What Is sugar?
Erythritol is an alternative sweetener. Erythritol is associated with health benefits over sugar because it does not affect blood sugar levels nor does it contribute to increased risks of diabetes and high blood pressure.
There are plenty of sweeteners on the market. Sugar alternatives are everywhere, whether they come in pink, yellow, or green packets.
Erythritol is trying to make a name for itself among those sweeteners. It's grown in popularity in the last several years, so many people wonder how it compares to good, old-fashioned sugar.
It sounds like a silly question, but sugar is more than the sweet white powder in your cupboard.
Types of sugar. Sugar is a group of carbohydrates generally broken into two subgroups and four types. Carbohydrates are molecules you use for energy in your daily life.
The first subgroup of sugar is monosaccharides. These sugars are "simple" sugars because they are made of only one molecule.
The two most common types of monosaccharides are glucose and fructose. These sugar molecules form the foundation for a lot of the sugar you eat.
The second subgroup of sugar is disaccharides. Disaccharides are made of two monosaccharides.
The other major disaccharide is lactose. It's made of glucose and another monosaccharide called galactose.
The sugar you have in your pantry is made of one glucose and one sucrose (table sugar) molecule.
What does it all mean? Some manufacturers would have you believe that natural sugar is better than table sugar or high-fructose corn syrup, but no matter where it's from, sugar raises your blood sugar.
Sucrose, high-fructose corn syrup, and erythritol all come from natural sources. The battle isn't between natural vs. processed sugar. The real enemy is added sugar.
Most added sugars are either sucrose or high-fructose corn syrup. Manufacturers add sugar to sweeten the product and preserve the texture, but added sugar adds calories.
You'll often see high-fructose corn syrup because it's cheap and easy to make. It's been under attack for many years, but it's not the sole culprit. Too much sugar overall is the problem.
Since processed foods are packed with added sugar, your brain's reward center gets over-rewarded. This property of processed foods is what makes junk foods addictive.
Getting your daily sugar intake from fresh fruit is healthy because you get many nutrients from the fruit. Sugar from soda and candy, in contrast, keeps your body from getting the necessary nutrients and gives your body only sugar and empty calories.
In many cases, junk food causes you to get way more sugar than your body needs. Going above your recommended sugar intake can lead to many health problems, including:
The health risks of added sugar outweigh most of the benefits, so many manufacturers are looking for substitutes. There have been many alternative sweeteners, but erythritol is one that is growing in popularity.
What Is erythritol?
Erythritol is a sugar alcohol. It's not alcoholic, but it's made through a fermenting process that gives it a similar chemical structure to alcohol.
Zero-calorie sweetener. Erythritol stands out above other artificial sweeteners because of its calorie-sweetness ratio. It has a tiny amount of calories while offering the same sweetness found in other sweeteners.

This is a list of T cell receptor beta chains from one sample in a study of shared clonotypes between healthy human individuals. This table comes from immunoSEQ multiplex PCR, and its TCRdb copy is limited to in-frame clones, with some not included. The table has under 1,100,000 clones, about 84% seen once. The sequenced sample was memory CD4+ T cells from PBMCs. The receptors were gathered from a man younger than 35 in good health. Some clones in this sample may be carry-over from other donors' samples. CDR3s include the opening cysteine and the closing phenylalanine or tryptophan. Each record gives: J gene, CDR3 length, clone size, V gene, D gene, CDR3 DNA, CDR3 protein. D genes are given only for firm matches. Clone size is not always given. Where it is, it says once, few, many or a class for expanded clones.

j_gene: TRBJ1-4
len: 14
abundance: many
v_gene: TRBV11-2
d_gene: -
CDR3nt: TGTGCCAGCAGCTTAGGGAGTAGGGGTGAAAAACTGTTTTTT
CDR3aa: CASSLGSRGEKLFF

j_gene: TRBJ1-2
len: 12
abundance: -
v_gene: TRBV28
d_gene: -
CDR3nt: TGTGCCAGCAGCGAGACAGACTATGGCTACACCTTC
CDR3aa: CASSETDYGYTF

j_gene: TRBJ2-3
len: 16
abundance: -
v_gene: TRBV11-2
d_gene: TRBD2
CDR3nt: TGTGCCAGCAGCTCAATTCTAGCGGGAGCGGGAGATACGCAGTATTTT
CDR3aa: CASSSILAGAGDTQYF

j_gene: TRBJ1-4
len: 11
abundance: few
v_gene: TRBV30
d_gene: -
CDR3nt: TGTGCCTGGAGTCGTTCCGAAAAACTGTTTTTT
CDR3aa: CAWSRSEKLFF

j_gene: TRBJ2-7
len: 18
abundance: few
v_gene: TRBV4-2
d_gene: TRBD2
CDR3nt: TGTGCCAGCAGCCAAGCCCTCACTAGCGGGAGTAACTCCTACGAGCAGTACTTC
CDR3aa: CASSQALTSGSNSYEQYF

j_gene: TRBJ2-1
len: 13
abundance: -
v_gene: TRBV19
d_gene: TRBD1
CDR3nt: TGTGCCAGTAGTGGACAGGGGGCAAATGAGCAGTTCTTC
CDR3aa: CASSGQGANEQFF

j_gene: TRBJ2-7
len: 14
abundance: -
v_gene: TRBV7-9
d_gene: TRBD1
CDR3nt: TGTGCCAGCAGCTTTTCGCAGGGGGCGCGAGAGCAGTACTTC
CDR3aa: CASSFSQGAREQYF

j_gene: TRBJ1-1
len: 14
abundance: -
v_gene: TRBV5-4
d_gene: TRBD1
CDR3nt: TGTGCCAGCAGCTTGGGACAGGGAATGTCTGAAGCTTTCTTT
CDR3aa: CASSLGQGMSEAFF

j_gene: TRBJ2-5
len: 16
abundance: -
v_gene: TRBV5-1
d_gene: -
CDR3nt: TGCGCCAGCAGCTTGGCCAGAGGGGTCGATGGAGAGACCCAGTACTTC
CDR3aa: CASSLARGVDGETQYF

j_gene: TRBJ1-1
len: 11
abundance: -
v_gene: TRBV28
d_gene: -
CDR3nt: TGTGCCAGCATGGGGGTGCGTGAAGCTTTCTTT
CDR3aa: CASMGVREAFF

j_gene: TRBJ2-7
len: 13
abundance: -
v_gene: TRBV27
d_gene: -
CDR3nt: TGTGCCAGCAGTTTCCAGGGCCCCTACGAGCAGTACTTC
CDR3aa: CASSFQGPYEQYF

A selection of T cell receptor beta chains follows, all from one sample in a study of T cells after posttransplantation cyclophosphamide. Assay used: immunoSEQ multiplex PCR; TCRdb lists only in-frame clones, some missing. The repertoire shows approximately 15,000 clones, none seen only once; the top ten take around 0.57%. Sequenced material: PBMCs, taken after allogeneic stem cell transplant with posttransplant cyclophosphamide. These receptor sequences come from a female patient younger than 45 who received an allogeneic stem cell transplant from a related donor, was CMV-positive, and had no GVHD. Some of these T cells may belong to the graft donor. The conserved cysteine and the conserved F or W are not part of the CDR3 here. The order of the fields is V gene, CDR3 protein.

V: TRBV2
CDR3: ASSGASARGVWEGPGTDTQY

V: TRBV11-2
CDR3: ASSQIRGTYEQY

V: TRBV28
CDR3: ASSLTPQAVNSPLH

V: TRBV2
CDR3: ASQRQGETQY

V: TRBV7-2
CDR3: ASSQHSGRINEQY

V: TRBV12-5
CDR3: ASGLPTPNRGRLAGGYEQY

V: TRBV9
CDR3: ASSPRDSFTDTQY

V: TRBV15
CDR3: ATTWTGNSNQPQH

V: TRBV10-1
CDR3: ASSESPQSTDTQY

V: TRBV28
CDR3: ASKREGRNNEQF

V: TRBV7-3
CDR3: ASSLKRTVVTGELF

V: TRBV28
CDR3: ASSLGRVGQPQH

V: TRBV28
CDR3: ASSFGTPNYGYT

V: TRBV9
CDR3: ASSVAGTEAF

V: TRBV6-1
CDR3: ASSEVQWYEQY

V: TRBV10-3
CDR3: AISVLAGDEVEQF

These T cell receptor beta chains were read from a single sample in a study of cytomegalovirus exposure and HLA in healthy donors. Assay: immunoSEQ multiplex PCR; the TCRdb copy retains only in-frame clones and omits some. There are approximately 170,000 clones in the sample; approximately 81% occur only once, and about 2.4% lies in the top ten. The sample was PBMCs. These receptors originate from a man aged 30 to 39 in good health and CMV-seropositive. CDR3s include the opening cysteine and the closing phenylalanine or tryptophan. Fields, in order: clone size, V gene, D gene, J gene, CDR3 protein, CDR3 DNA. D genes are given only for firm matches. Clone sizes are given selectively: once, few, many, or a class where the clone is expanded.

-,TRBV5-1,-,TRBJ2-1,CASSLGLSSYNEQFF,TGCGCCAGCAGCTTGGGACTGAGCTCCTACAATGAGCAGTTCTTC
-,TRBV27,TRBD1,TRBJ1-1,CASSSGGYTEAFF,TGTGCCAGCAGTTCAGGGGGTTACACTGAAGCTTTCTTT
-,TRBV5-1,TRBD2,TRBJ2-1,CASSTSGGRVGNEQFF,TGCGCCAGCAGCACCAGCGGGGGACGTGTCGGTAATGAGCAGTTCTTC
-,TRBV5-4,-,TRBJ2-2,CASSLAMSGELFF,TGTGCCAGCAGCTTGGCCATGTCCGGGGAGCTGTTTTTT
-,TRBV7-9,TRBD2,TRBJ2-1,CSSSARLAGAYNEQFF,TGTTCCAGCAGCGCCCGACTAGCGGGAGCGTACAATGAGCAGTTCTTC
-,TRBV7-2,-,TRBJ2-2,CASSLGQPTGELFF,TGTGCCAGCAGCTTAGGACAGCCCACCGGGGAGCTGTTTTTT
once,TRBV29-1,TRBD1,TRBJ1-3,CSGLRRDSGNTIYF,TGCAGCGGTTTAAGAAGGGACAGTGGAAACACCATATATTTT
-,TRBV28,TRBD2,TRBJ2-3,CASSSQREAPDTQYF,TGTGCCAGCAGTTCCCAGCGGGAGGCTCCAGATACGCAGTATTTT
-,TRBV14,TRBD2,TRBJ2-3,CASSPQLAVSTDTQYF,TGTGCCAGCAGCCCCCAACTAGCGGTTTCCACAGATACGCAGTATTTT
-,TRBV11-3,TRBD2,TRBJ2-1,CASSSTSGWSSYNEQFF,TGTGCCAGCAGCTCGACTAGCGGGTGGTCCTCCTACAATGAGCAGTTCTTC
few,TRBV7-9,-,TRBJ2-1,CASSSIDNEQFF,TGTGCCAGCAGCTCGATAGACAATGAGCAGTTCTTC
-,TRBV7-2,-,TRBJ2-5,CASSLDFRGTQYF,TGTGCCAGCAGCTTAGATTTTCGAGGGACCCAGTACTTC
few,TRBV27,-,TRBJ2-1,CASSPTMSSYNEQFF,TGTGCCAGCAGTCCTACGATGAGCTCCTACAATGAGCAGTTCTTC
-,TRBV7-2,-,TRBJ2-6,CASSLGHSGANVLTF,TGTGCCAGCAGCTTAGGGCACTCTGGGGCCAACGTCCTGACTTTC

Manufacturers use erythritol mainly as a finishing product. It helps finalize the product's taste, texture, and appearance without affecting the nutritional qualities.
Erythritol hasn't become popular as a commercial sweetener until recently, though it's been around for many decades.
One study showed that erythritol might even protect teeth. Children who ate candy containing erythritol for 3 years had less plaque, plaque acetic acid, and propionic acid.
This unique property makes erythritol a great addition to dental care products. It can provide flavor and texture to products like toothpaste without adding any sugar.
No impact on blood sugar. Sugar raises your blood sugar. Raising blood sugar then contributes to many of the aforementioned health risks.
Erythritol, though, doesn't impact blood sugar. It earned a zero on the glycemic index, making it a great alternative to sugar.
The downside. The benefits of erythritol seem too good to be true. It outranks traditional sucrose and high-fructose corn syrup.
One of the biggest reasons erythritol hasn't caught on is the production process. It's naturally occurring in fruits and vegetables but in small amounts, making it difficult to cultivate at a large scale.
Erythritol production is more expensive than other sugar alcohols and sugar. Until production processes are cheaper, mass production of erythritol will be lacking.
Erythritol is also not quite as sweet as sugar. It's about 60% to 80% as sweet as sugar, so you may have to adjust some of your favorite dessert recipes if you use it.
Erythritol vs. sugar
If you're looking at the health benefits, erythritol has sugar beat. Fewer calories per gram allow you to eat more sweet treats than you normally could without the weight gain.
Erythritol is more expensive than sugar since it's still new. This means you can have more sweet treats if you're willing to pay more.
If you're worried about sugar but can't turn down some pastries, try making them with erythritol!